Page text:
Not much has changed about the original Cheerios since General Mills shortened the name from Cheerioats four years after the cereal first appeared on breakfast tables in 1941. Which is why the company’s announcement on Jan. 2 that the cereal would now be made without genetically modified ingredients is a sign that consumer tastes are shifting.
The whole-grain oats that are the main ingredient of Cheerios have always been GMO-free, but General Mills is now ensuring that the sugar and cornstarch used in the cereal come from non-GMO sources. It’s not that the food giant thinks GMO ingredients pose a health risk. Quite the opposite. Rather, as General Mills VP Tom Forsythe wrote in announcing the change, “We did it because we think consumers might embrace it.”
General Mills is probably right. According to a recent survey by the NPD Group, 20% of U.S. consumers–double the percentage in 2002–say they are “very” or “extremely” concerned about genetically modified food. And Cheerios could use the help: while sales of all cereals dropped 2.5% in the year ending Nov. 3, Cheerios sales fell by 7%.
But the GMO issue is bigger than one brand. Bills requiring all companies to label which foods contain GMO ingredients were introduced in 26 states last year. And although a similar ballot initiative was narrowly voted down in Washington State–thanks in part to $22 million in funding from corporate food giants, including General Mills–some companies are labeling voluntarily. Whole Foods has pledged that by 2018 it will label all its products that contain GMO ingredients, and Chipotle is following suit.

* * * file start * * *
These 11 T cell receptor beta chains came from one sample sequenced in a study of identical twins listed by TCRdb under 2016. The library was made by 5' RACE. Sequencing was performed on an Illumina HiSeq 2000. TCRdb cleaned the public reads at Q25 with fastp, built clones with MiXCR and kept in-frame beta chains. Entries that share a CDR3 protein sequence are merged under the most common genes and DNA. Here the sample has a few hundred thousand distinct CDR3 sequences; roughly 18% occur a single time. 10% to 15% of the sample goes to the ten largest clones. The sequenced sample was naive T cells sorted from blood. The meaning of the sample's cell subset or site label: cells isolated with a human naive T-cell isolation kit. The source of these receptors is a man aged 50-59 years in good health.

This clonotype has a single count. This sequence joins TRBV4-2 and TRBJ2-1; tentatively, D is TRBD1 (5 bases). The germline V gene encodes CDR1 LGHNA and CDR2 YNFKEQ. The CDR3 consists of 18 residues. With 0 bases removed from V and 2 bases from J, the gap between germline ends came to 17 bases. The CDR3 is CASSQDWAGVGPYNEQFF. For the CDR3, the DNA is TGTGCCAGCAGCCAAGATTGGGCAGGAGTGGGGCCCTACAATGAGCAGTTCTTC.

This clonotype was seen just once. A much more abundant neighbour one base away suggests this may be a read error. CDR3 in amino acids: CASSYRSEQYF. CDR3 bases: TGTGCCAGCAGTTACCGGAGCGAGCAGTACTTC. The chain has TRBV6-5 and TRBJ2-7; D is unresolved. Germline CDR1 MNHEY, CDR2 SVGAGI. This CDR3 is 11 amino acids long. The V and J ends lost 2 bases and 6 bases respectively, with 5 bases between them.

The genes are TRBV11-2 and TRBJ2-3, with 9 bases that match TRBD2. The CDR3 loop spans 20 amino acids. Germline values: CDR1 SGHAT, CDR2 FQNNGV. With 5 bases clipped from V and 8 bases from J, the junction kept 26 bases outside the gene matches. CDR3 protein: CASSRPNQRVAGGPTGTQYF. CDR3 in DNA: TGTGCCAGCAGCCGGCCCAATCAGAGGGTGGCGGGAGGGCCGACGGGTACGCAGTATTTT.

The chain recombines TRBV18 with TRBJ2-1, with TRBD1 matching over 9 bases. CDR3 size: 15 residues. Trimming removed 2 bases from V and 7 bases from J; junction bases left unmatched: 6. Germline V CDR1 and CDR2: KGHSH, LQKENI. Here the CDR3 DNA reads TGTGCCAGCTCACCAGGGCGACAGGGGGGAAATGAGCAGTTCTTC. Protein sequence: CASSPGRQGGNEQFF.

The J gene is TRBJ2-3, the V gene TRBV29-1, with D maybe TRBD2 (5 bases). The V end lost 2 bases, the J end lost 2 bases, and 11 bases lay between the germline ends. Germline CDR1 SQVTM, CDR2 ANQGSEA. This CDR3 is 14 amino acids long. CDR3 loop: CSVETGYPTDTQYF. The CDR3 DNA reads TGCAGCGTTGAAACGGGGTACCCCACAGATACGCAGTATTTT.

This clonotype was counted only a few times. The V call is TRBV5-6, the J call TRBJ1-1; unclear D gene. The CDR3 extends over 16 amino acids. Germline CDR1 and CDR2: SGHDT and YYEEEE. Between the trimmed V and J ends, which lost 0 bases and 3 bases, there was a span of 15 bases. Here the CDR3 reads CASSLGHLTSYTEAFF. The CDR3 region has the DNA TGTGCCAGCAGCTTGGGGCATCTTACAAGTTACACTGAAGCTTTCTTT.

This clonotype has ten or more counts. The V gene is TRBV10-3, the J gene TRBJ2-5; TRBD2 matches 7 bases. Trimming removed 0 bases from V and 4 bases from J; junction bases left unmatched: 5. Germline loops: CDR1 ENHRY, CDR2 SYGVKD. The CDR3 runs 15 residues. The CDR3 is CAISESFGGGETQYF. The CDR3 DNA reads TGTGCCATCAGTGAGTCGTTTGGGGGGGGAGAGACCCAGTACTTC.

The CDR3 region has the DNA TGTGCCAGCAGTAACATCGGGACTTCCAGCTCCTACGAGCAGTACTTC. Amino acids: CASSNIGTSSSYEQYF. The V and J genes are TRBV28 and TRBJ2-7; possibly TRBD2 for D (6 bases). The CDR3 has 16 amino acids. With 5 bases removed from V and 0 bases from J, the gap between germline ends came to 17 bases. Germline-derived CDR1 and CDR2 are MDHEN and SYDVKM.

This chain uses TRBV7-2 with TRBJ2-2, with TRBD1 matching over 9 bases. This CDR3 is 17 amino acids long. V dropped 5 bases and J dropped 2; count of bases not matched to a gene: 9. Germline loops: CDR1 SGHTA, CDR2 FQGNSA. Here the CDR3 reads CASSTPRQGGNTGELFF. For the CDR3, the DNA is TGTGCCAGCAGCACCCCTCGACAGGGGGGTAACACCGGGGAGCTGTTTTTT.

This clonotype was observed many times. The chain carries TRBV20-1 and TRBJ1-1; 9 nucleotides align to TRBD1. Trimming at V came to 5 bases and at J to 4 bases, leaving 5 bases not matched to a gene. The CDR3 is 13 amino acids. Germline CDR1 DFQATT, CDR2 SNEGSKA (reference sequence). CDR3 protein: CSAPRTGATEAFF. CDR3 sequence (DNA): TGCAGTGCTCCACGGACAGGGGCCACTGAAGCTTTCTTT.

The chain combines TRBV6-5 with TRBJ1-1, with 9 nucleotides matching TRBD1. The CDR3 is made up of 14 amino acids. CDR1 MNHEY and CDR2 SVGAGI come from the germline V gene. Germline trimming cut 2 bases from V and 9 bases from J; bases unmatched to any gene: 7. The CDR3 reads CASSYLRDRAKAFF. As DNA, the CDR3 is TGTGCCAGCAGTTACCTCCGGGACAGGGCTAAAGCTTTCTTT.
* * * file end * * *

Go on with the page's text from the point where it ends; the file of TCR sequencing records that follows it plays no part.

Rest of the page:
Mass labeling will be a tall order, as 70% to 80% of the food consumed in the U.S. contains GMO ingredients. But that should tell you something: for all the angst over GMOs, studies overwhelmingly show that there have been no observed negative health effects from eating food with GMO ingredients and that GMO crops are easier on the environment than conventional ones. Then again, the food industry has never let science get in the way of capitalizing on health fads.
This appears in the January 20, 2014 issue of TIME.
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